In Horse Heaven

by Christopher Moore

Three simple words placed Jane Smiley's latest novel under starter's orders.

The Pulitzer-Prize winning author (A Thousand Acres, The Age of Grief) was driving down a Californian road when she heard a commentator on the car radio refer to "spit the bit." For the novelist who happens to be an enthusiastic horse owner, the terse phrase was totally irresistible.

It was at that precise moment that Horse Heaven was born in Jane Smiley's mind.

"I realised that there was a whole wonderful language to horse racing that was a novelist's treasure. I was already involved with horses and interested in horse breeding, so the next step was to get out onto the track. Once I did that, I realised that this place is a storyteller's paradise."

Her choice of subject was also confirmed by her personal acquaintance with a retired race horse she had brought four years earlier.

"I became fascinated by this animal's peripatetic life. It seemed to have had a very worldly career, travelling to places I hadn't even visited. He was an elegant cosmopolitan creature," she said shortly before leaving for a New Zealand tour which will include the Books and Beyond Festival in Christchurch.

At 51, Jane Smiley has placed her imprint on a series of eight novels. She won the 1992 Pulitzer for her study of a corrupt patriarchal society in A Thousand Acres. In The all-true travels and adventures of Lidie Newton, she explored the inner and outer landscapes of mid-19th century America through the eyes of a gawky young Kansas widow.

Jane Smiley's books have often reflected the paradoxes and tensions of American society with its sense of entitlement and restless energy fueled by ideology rather than ethics.

"The motivating force behind all American history has always been The Constitution which provided an ideological rationale to the country and its society," she says.

Lidie Newton also involved one of the leitmotivs of American literature, slavery. Every American writer, Smiley believes, must confront the peculiar institution and its impact on American society from the 18th to 2ist century. Her own family roots encompass abolitionists and slave owners. The familial tensions implanted themselves in her mind and writing which has won her such wide acclaim.

"Winning the Pulitzer didn't make any great difference to my writing, although getting a Pultizer is reputed to transform a writer from a wannabe to a has-been.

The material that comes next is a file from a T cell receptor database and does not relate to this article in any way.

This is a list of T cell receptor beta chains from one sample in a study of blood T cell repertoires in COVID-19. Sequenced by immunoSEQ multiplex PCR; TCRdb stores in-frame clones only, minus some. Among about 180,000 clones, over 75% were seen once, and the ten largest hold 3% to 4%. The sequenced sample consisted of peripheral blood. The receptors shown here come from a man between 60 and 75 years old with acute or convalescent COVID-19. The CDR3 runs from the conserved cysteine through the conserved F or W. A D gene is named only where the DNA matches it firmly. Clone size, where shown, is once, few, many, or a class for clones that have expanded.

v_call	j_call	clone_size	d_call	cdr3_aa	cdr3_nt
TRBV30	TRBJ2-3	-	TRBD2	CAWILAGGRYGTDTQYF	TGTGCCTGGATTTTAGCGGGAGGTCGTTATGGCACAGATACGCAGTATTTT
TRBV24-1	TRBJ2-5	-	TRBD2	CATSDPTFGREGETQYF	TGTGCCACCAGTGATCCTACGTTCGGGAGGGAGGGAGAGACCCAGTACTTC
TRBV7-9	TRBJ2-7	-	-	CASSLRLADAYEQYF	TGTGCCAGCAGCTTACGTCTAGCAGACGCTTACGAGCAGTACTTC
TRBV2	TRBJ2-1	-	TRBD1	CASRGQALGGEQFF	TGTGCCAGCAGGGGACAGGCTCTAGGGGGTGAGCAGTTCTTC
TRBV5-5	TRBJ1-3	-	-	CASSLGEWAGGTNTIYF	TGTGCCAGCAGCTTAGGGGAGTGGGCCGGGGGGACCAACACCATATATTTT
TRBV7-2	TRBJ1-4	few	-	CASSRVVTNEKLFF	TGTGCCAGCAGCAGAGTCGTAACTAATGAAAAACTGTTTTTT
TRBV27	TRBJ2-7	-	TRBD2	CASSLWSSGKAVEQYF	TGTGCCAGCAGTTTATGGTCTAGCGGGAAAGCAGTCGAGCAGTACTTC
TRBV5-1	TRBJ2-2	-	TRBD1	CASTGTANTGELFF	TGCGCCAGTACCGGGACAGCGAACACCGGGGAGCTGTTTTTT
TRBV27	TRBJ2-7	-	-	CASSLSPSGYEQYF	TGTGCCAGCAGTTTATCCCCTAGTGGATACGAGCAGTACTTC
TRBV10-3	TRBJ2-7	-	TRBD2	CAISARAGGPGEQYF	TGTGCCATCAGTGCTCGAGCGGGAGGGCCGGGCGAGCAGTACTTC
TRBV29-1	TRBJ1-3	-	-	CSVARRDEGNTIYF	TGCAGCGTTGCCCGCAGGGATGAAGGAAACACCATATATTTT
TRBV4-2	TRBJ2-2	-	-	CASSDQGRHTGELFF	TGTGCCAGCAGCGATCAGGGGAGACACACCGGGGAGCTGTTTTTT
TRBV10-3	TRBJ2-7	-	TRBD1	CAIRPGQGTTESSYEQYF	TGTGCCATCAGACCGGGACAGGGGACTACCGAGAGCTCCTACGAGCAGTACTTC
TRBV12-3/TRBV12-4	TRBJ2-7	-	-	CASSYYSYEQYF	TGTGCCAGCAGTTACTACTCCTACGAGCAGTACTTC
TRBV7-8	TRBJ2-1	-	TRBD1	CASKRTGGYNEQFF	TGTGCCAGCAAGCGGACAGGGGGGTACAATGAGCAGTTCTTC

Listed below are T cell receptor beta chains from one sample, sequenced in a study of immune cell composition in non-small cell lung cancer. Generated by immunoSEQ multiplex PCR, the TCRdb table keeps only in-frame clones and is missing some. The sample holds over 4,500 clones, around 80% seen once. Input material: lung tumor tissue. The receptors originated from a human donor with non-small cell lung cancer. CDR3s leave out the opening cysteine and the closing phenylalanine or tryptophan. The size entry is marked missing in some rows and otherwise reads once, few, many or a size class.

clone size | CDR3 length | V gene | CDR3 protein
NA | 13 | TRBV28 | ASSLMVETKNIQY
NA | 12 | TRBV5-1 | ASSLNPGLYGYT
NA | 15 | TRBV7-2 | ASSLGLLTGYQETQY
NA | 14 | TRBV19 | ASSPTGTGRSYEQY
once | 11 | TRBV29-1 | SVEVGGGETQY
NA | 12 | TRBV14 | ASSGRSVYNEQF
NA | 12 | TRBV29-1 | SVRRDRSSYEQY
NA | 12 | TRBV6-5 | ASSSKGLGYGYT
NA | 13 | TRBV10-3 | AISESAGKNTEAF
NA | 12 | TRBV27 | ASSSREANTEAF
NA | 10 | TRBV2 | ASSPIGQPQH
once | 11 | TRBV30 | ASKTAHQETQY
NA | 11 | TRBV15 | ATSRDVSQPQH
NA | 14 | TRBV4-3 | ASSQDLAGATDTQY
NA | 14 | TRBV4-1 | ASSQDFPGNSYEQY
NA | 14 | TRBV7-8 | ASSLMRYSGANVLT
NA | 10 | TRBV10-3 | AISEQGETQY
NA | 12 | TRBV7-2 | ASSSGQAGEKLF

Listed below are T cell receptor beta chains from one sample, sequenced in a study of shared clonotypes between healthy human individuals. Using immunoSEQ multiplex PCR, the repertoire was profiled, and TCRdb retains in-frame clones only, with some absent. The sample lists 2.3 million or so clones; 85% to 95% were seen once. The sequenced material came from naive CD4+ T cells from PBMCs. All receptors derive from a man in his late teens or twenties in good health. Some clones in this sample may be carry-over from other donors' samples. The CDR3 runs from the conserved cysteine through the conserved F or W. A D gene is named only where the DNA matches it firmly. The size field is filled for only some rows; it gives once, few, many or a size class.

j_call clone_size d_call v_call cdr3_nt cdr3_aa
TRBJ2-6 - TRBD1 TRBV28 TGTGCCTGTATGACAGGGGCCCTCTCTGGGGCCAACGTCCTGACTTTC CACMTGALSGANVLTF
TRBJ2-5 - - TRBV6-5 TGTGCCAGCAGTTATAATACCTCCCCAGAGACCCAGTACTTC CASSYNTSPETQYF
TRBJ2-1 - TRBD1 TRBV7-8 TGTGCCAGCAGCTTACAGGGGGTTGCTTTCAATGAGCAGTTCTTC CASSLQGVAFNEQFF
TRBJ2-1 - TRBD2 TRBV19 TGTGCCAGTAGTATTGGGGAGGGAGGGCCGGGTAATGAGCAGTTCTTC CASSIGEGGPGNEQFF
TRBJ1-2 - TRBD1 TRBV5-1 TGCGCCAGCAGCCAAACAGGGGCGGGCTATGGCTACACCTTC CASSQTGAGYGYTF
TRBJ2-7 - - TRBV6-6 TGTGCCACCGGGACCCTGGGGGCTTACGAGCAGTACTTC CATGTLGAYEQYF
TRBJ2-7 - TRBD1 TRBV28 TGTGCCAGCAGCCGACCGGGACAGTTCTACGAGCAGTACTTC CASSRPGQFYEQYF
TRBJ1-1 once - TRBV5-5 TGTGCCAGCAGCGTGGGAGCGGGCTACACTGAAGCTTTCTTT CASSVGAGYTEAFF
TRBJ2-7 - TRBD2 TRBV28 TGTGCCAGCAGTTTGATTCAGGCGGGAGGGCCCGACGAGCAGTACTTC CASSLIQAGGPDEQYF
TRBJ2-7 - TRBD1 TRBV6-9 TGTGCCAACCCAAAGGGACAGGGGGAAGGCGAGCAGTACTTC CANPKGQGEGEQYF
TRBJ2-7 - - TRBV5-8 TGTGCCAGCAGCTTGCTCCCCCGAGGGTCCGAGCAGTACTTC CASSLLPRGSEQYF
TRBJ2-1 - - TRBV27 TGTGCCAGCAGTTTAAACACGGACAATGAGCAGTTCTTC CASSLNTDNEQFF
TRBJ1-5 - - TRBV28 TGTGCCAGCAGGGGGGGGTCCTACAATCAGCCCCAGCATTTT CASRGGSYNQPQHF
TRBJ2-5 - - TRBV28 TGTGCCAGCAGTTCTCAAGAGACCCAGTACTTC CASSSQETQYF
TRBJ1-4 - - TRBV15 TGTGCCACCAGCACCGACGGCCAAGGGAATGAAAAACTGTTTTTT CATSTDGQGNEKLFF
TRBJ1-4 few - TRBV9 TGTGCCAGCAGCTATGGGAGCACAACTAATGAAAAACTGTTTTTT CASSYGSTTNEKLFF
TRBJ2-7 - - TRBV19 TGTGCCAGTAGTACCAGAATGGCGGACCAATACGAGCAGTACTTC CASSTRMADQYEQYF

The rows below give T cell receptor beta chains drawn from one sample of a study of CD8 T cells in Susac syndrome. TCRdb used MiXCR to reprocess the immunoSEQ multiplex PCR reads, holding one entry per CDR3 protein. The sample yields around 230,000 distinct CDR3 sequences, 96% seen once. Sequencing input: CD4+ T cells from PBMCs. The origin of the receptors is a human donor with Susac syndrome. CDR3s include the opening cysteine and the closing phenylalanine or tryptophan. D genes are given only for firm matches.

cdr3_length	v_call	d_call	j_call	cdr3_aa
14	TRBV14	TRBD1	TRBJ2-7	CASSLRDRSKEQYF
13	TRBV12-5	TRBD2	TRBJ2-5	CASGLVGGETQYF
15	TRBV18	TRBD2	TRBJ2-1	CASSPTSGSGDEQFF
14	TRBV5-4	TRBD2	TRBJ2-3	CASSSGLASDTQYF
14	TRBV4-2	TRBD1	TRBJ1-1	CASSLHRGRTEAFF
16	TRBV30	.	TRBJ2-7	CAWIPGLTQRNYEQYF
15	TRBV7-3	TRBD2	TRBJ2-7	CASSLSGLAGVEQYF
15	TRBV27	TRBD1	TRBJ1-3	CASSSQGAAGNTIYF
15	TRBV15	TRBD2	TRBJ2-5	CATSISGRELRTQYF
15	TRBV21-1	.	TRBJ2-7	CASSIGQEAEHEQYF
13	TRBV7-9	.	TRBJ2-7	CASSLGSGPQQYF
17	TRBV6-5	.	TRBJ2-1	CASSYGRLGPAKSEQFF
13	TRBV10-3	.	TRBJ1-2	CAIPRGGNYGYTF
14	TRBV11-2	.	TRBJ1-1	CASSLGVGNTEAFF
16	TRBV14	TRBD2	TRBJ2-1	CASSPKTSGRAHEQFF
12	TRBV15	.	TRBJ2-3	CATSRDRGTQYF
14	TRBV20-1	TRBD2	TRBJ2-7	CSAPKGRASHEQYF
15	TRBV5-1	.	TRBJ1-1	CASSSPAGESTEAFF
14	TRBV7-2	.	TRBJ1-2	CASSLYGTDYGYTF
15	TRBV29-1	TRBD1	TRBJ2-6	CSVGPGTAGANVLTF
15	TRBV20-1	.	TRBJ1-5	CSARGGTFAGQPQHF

"Once you win, you've become established and Establishment. You are no longer cool," Smiley says.

It is an ironic comment given that she was inducted into that great literary pantheon, the American Academy of Arts and Letters, on the eve of her departure for New Zealand.

At home in the Carmel Valley, she considers her rather brilliant literary career which has taken her from Vassar College to critical acclaim as one of the leading members of a new generation of American writers. She sounds remarkably relaxed about all the brouhaha.

She is someone who constantly writes from first-hand observations of the world and its people rather than from inner-reflection ... "it's right that you write what you see."

Horse Heaven plunges into the world of horse racing - a world filled with colour, folly, greed and courage.

"This was a book which didn't require as much research. I visited the track and had tremendous fun eating hot dogs and laying the occasional bet. Huge fun. Racing is very individualistic. It is never one side against another but always individuals winning or losing. There are so many chances to try and the winner is almost always different every time ... it is a real kaleidoscope of winning and losing," she says.

"At the track I saw - and later wrote about - individuals who entertained a constant feeling that they were about to corner the big score."

Smiley writes at what could be described as a steady canter - 1000 words each day composed during a morning's writing.

"A book sits at the back of my head all the time. Writing novels can be very relaxing when you can think about the same thing every day instead of starting and finishing a lot of different things."

She has now started drafting a new book - a fictionalised study of real estate dealing and tax fraud during the Regan era.

"I guess that I love to write about chicanery and human nature. I'm constantly fascinated by how adults try to get away with something when all the time they know that they won't escape. It's like watching a child trying to fool an adult."

Horse Heaven, by Jane Smiley. Penguin Books. Paperback. $29.95

Review -- Horse Heaven